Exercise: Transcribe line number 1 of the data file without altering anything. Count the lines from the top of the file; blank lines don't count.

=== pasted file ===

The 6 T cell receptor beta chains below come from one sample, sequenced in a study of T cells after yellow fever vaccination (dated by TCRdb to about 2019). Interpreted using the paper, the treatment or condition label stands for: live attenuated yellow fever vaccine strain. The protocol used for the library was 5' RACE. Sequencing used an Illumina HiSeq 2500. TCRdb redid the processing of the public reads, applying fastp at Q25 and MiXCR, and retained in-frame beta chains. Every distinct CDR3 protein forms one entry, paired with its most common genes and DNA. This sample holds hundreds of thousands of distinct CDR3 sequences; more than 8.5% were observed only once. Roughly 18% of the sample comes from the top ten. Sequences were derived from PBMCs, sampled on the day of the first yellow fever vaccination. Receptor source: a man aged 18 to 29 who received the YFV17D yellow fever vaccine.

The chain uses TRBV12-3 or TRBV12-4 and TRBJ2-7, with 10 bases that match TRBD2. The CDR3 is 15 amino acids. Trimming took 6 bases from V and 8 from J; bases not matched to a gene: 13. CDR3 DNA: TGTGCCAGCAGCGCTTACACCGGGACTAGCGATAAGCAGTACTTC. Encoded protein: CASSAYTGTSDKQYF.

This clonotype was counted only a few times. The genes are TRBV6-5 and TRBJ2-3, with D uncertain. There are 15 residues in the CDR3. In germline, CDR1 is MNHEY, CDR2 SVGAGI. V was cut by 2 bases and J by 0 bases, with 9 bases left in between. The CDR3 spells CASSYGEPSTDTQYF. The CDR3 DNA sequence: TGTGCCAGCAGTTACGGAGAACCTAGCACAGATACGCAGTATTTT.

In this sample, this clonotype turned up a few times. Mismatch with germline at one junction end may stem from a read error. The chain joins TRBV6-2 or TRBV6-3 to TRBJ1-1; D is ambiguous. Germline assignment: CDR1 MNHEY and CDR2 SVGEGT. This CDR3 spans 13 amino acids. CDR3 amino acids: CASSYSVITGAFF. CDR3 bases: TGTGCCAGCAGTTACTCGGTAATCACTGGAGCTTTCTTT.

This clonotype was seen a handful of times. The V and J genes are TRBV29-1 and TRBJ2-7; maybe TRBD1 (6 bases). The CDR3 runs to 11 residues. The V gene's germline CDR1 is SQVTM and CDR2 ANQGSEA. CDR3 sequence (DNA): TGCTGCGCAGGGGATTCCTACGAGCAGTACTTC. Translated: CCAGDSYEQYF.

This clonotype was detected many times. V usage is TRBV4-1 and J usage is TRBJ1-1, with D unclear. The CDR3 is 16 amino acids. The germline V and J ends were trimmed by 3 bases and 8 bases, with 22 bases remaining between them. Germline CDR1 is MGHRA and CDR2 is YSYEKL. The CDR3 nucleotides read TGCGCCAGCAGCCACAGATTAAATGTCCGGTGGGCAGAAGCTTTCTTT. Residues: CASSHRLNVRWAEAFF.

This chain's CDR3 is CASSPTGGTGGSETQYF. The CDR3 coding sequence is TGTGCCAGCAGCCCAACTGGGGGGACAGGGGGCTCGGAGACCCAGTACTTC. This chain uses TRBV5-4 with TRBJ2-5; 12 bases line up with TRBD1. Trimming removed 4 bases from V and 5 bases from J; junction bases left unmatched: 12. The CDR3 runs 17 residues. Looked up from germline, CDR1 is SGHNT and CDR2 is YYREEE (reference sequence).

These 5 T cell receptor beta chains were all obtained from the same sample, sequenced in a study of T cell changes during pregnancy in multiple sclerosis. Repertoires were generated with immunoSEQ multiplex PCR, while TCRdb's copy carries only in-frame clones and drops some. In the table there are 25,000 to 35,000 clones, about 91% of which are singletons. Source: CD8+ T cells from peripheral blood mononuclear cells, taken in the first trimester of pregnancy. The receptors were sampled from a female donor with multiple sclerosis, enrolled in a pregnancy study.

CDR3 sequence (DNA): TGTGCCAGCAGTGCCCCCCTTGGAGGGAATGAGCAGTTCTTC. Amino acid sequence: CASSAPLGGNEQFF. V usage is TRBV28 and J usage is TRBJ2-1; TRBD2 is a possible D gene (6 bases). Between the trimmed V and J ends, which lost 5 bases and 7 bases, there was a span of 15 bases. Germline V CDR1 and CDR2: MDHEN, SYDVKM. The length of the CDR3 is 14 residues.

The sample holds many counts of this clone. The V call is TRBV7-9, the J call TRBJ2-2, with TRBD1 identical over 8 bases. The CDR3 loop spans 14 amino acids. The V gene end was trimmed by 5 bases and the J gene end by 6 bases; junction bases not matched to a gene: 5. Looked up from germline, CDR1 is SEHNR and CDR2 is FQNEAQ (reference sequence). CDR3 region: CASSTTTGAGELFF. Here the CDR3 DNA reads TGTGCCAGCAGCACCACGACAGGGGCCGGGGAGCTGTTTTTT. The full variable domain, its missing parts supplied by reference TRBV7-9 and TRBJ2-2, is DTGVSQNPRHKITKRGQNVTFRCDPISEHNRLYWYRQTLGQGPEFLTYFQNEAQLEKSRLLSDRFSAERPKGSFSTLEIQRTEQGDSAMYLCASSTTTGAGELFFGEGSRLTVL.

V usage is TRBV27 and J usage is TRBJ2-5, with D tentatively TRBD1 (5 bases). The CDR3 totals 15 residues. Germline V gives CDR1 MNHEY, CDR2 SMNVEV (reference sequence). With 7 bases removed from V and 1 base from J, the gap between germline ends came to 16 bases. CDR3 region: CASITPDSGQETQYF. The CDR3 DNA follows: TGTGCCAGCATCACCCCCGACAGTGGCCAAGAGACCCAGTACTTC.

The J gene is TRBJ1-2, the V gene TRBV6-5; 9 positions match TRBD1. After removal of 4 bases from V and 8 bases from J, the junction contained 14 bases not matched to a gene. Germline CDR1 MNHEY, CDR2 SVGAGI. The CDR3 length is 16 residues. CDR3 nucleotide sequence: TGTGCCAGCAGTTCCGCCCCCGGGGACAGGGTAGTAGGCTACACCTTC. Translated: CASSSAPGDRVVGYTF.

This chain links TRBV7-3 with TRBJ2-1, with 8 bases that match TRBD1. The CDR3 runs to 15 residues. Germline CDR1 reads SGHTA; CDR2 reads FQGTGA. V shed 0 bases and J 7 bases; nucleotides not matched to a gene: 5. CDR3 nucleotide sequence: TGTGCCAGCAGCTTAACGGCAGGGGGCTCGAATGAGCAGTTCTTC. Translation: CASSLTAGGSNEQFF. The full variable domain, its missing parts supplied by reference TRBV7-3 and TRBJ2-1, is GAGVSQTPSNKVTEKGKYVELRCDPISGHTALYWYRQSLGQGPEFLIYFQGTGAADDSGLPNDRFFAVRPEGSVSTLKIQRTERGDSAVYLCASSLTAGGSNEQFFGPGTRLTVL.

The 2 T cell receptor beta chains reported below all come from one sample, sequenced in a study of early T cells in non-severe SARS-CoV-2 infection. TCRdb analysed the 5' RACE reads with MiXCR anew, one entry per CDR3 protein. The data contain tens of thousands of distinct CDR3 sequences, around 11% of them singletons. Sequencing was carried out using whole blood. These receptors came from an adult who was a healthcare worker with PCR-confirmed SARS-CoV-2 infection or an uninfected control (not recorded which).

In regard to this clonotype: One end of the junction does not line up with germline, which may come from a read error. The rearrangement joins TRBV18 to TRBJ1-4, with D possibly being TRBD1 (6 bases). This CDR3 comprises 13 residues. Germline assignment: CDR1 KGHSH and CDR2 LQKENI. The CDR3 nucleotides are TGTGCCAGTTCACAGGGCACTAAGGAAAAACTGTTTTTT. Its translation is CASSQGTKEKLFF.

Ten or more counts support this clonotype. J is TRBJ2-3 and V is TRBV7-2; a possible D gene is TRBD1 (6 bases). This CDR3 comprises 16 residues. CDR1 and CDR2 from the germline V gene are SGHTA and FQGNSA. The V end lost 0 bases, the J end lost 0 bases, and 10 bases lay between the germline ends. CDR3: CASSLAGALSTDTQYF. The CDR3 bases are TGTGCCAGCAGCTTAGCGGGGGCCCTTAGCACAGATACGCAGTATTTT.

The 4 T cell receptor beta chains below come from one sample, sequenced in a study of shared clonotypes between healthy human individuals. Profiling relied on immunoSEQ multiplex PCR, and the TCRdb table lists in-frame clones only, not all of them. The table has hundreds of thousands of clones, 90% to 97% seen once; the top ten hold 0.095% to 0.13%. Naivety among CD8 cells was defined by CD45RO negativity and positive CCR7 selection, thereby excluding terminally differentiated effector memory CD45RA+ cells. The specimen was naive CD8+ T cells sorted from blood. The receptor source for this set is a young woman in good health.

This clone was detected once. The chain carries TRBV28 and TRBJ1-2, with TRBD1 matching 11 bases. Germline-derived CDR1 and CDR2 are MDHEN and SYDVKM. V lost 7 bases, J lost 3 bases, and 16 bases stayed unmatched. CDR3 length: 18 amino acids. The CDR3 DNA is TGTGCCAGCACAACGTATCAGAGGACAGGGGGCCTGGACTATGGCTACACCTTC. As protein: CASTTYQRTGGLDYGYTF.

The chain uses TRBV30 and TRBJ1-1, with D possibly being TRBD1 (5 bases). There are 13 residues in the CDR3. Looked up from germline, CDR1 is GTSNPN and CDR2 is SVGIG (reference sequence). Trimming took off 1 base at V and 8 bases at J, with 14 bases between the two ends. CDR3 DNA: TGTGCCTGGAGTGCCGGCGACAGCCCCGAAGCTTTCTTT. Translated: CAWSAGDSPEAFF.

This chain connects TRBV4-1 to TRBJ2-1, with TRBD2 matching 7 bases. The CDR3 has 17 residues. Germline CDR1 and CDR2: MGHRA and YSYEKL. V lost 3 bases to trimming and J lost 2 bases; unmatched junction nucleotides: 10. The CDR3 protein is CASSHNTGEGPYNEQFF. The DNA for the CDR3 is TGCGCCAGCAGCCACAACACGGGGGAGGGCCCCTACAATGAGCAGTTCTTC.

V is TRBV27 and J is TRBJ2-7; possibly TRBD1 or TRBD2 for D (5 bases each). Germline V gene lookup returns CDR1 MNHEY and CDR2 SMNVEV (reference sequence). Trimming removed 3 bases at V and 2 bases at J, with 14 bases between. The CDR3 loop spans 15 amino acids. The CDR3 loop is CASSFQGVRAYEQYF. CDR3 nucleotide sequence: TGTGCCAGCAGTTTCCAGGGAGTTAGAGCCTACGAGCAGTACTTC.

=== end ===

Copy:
The 6 T cell receptor beta chains below come from one sample, sequenced in a study of T cells after yellow fever vaccination (dated by TCRdb to about 2019). Interpreted using the paper, the treatment or condition label stands for: live attenuated yellow fever vaccine strain. The protocol used for the library was 5' RACE. Sequencing used an Illumina HiSeq 2500. TCRdb redid the processing of the public reads, applying fastp at Q25 and MiXCR, and retained in-frame beta chains. Every distinct CDR3 protein forms one entry, paired with its most common genes and DNA. This sample holds hundreds of thousands of distinct CDR3 sequences; more than 8.5% were observed only once. Roughly 18% of the sample comes from the top ten. Sequences were derived from PBMCs, sampled on the day of the first yellow fever vaccination. Receptor source: a man aged 18 to 29 who received the YFV17D yellow fever vaccine.